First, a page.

Is Chicago Sun-Times Easy Gun Access Story BS?

I smell a rat. Today’s Chicago Sun-Times story Getting a gun in Chicago quick and easy strikes me as confabulation. “Want to know how to get a gun? Just ask Chris. The skinny teen attends high school in Chicago and is a talented athlete. But he’s also a notorious gunslinger. As a shooter in a South Side gang, he can get his hands on a gun as quick as you can get a burger at a fast-food restaurant.” Hyperbole for sure. But is Windy City scribe and Pulitzer Prize winner Frank Main [above] another Stephen Glass or Janet Cooke? Here are some of the red flags . . .

The Chicago Sun-Times sat down with Chris for a lesson on how gangs get guns. Armed gangs like Chris’ have driven up Chicago’s murder total 28 percent above the tally at this time last year. And Chris is on the front lines of the shooting.

“For your ’hood, you can’t stop [getting] guns because it’s war season. A gang need any gun it can get,” said the teen, who has worked as an informant for police and asked for anonymity. The Sun-Times is identifying him by an alias.

Any story based on a single anonymous source is inherently dubious. Doubly so for a human interest story that “illustrates” or “sells” a point that jibes with the publisher’s bias/agenda (e.g., guns are too easily available).

“Say one of your guys gets bumped [arrested] with a gun,” Chris said. “Now your gang need another gun. It’s a lot of people who get bumped, a lot of people who get caught. The chances are like 50-50. If I get caught, I’m gonna need another gat.”

“Or you may have people who did a murder and want to get rid of their gun,” he said. “Now they get another gun and you take theirs.”

Wait, what? Where did Chris get the idea that the odds of getting caught with a gun in Chicago are 50-50?

More to the point, I reckon no gang banger worth his colors would knowingly take possession of a gun used in a murder. That makes no sense whatsoever.

Another source of stolen guns is “the freights,” Chris said.

He was talking about the freight trains parked on easy-to-access rail yards on the South Side.

“You bust the lock,” he said. “Once you get in there, you may get the wrong thing. You may get shoes or something. You feel me? But you keep trying. We tried it before and we know what kind of containers they in. They’re carrying all type of handguns — in crates.”

Huh? Handguns in crates in trains (unguarded ones at that)? True story, apparently. Back in 2000, the Chicago Tribune reported.

Between April and July last year, at least 35 brand-new guns were stolen as they sat in boxcars in the city’s South Side rail yards, waiting to be shipped to dealers, Chicago police and prosecutors say.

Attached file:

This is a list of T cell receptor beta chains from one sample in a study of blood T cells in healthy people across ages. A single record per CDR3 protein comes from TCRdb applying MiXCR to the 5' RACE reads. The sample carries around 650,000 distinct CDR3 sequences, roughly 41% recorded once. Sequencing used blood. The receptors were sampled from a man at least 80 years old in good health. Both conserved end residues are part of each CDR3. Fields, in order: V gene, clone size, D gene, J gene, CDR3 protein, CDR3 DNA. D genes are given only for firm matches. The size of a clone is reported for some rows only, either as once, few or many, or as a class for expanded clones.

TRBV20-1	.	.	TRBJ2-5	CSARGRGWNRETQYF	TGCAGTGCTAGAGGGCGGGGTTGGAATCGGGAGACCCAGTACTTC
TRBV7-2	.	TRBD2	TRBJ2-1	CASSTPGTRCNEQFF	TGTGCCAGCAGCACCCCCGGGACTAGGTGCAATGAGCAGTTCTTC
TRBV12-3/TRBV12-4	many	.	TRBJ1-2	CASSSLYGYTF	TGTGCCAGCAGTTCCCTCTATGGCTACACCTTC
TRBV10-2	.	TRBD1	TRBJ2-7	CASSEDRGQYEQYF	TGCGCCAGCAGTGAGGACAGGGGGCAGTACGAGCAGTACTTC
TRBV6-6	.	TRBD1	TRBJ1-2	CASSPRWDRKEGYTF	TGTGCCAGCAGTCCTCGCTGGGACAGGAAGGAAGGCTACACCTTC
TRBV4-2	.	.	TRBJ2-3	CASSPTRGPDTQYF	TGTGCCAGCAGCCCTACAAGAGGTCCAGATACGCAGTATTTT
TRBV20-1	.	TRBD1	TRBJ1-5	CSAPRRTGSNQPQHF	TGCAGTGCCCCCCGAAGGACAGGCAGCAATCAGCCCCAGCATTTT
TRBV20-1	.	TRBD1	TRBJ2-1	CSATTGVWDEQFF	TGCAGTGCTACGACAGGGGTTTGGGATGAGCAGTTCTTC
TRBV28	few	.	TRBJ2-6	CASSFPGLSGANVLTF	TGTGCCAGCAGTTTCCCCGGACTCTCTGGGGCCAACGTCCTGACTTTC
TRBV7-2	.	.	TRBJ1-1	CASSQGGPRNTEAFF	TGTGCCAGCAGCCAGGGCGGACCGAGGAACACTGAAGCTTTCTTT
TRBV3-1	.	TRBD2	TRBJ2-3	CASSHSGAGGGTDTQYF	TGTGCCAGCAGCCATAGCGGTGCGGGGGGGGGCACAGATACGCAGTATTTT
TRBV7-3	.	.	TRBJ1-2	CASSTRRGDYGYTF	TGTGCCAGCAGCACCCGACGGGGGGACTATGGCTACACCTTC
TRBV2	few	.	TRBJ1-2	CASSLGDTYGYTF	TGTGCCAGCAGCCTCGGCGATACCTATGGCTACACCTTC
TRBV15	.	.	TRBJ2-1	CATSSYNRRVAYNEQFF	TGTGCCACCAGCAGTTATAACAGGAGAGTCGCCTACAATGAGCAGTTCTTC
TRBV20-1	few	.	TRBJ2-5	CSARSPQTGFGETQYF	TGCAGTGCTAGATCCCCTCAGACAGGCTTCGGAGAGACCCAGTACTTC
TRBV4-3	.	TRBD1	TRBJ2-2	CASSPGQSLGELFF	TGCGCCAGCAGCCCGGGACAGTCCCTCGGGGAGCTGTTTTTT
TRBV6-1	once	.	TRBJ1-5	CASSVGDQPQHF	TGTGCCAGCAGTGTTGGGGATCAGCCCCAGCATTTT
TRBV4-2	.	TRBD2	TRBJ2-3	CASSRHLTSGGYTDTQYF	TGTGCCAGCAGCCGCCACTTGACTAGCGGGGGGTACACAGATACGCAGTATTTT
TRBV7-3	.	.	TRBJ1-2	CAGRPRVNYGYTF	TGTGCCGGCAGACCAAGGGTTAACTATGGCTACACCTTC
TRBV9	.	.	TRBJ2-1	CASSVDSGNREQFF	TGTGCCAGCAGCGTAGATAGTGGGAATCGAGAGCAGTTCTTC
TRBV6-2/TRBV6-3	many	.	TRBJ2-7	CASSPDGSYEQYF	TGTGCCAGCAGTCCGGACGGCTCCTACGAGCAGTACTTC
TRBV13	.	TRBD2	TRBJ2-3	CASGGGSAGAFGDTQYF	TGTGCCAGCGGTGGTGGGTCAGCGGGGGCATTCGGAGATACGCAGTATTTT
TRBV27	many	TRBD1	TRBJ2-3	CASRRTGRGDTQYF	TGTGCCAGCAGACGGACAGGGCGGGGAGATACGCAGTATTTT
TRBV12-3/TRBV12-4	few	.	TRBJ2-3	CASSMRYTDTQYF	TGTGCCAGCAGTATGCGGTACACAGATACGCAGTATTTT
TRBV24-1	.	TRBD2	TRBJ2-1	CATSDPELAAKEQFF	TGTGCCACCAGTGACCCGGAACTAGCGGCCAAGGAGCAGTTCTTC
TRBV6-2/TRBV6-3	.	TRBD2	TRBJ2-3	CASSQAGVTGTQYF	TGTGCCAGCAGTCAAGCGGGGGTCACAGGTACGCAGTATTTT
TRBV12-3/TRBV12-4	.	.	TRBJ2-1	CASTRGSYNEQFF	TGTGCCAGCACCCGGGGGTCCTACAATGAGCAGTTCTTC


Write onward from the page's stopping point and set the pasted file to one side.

Only six of the weapons have been recovered–all in the hands of people with criminal records, according to Michael Smith, Cook County’s lead gang-crimes prosecutor. A gun stolen in a separate incident was involved in the accidental death of a 4-year-old Chicago boy in July, said State’s Attorney Richard Devine at a press conference Sunday.

Does this still happen? Maybe. If not . . .

Best case: the Sun-Times is buying a load of BS from a “playa” who remembers this incident. Alternate explanation: Frank Main Googled the story and put the words into a [possibly fictional] interviewee’s mouth.

But the revolver Chris most recently acquired came from yet another “hot” source: a friend who stole the gun from a relative who legally registered the weapon with the city.

The friend lent the revolver to Chris, but he never gave the gun back.

“It’s a grimy world these days, I won’t lie,” he said. “I told my friend I lost it, but I kept it for myself.”

The gun had a serial number on it, so Chris scraped it off with a screwdriver. The cops can’t trace the weapon back to the original owner without the serial number, he explained.

“I don’t want no one to snitch on me,” the teenager said.

The number of people who’ve legally registered handguns with the Chicago police is minuscule. The ones that have bothered to jump over numerous hoops (but still can’t take their gatt out of the house) are probably extremely cautious about security. They’re not likely victims of firearms theft.

The fact that Chris filed down the serial number on the once “legal” gun makes the story impossible to substantiate. Conveniently enough, given the implication that legally registered guns are a source of firearms for gang bangers like Chris.

I dunno. There are some parts of this article that have the ring of truth to them. But then they would, wouldn’t they?

If I were on the Sun-Times editorial board I’d want proof that Chris is real, including an audio tape of the interview. Main did record the interview, didn’t he? Just askin’ . . .